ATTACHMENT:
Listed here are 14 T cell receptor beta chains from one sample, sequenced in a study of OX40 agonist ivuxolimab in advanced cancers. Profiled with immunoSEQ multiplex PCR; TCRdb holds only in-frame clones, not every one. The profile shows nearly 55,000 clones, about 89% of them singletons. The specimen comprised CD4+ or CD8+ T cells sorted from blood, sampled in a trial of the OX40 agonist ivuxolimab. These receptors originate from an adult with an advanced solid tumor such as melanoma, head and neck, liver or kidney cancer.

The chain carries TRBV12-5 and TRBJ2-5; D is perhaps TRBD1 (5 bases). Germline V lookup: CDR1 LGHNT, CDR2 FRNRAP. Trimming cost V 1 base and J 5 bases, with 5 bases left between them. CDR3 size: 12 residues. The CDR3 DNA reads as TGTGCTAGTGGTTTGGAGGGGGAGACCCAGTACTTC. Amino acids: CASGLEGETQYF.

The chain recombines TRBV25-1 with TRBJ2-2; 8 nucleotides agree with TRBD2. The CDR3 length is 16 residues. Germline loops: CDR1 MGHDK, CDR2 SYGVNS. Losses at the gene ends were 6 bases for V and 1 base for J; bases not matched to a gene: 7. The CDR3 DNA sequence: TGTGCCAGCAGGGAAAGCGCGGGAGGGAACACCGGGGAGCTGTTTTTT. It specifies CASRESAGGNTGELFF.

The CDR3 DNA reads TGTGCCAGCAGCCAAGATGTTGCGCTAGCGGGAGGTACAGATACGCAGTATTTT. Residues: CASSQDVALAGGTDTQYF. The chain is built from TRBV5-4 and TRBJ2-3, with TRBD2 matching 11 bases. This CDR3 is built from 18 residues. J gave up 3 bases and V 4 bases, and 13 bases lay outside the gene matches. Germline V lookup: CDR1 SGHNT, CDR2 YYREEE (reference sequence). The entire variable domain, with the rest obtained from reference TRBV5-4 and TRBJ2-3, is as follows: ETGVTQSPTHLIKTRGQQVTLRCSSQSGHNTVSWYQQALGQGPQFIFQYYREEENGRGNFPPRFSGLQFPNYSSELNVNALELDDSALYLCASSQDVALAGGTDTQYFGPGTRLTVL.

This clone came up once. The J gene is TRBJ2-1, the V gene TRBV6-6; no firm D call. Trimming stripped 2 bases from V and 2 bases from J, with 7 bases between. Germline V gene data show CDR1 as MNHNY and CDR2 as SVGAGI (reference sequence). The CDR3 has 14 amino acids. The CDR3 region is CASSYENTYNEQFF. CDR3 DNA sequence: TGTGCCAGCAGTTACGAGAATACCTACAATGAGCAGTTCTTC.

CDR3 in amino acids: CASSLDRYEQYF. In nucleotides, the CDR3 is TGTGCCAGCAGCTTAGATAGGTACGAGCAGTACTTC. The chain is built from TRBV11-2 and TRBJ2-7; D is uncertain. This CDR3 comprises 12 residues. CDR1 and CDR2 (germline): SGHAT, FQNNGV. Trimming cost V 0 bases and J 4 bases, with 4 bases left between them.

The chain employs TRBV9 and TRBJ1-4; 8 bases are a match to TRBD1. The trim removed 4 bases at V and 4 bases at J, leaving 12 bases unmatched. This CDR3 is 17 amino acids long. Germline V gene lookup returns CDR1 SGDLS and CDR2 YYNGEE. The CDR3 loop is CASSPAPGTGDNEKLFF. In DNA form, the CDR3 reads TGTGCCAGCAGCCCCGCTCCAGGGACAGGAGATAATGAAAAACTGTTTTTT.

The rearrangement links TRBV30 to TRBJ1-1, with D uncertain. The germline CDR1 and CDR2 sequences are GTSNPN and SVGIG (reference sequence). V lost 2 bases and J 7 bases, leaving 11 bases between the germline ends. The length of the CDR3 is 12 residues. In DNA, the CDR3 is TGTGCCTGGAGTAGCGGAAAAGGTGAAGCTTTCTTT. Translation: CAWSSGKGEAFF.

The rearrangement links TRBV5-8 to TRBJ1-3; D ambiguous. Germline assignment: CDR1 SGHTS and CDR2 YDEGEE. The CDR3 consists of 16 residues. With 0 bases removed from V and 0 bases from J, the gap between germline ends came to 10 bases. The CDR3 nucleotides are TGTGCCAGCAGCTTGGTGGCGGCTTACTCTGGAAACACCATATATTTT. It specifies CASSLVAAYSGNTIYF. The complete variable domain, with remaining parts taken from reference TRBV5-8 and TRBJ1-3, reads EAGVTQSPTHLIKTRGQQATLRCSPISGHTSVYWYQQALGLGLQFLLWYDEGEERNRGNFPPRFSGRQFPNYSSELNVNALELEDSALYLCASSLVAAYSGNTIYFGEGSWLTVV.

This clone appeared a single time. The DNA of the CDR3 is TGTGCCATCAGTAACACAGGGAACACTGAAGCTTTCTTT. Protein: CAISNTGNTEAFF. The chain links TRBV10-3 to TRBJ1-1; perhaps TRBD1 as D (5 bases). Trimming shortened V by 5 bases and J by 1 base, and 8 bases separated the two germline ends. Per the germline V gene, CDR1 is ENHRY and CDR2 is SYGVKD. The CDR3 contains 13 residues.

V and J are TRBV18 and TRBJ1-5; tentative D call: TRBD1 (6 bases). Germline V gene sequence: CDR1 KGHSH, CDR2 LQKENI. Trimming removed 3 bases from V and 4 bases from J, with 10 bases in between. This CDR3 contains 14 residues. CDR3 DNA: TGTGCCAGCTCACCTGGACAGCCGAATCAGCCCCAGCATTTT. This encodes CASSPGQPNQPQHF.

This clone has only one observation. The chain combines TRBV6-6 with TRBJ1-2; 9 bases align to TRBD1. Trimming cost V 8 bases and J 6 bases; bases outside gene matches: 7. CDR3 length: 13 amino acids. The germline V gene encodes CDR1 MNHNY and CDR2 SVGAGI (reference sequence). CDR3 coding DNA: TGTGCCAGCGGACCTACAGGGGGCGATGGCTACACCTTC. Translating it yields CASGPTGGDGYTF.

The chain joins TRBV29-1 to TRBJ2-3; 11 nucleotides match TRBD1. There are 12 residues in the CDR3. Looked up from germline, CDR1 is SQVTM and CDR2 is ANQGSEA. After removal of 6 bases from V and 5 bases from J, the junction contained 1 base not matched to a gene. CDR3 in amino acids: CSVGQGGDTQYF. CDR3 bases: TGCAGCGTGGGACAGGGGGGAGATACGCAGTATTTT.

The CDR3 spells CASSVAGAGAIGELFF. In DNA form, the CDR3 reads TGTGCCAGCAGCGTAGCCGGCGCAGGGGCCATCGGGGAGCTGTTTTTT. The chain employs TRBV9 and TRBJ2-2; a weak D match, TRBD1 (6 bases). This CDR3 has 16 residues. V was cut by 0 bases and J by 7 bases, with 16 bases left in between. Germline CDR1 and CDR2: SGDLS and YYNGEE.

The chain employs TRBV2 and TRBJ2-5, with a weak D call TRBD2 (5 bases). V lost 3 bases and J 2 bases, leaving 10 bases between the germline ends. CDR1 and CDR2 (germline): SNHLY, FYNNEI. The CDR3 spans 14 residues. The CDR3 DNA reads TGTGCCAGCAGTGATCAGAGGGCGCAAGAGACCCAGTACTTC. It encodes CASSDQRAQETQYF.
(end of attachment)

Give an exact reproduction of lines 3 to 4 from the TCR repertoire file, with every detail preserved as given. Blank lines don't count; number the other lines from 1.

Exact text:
The chain recombines TRBV25-1 with TRBJ2-2; 8 nucleotides agree with TRBD2. The CDR3 length is 16 residues. Germline loops: CDR1 MGHDK, CDR2 SYGVNS. Losses at the gene ends were 6 bases for V and 1 base for J; bases not matched to a gene: 7. The CDR3 DNA sequence: TGTGCCAGCAGGGAAAGCGCGGGAGGGAACACCGGGGAGCTGTTTTTT. It specifies CASRESAGGNTGELFF.

The CDR3 DNA reads TGTGCCAGCAGCCAAGATGTTGCGCTAGCGGGAGGTACAGATACGCAGTATTTT. Residues: CASSQDVALAGGTDTQYF. The chain is built from TRBV5-4 and TRBJ2-3, with TRBD2 matching 11 bases. This CDR3 is built from 18 residues. J gave up 3 bases and V 4 bases, and 13 bases lay outside the gene matches. Germline V lookup: CDR1 SGHNT, CDR2 YYREEE (reference sequence). The entire variable domain, with the rest obtained from reference TRBV5-4 and TRBJ2-3, is as follows: ETGVTQSPTHLIKTRGQQVTLRCSSQSGHNTVSWYQQALGQGPQFIFQYYREEENGRGNFPPRFSGLQFPNYSSELNVNALELDDSALYLCASSQDVALAGGTDTQYFGPGTRLTVL.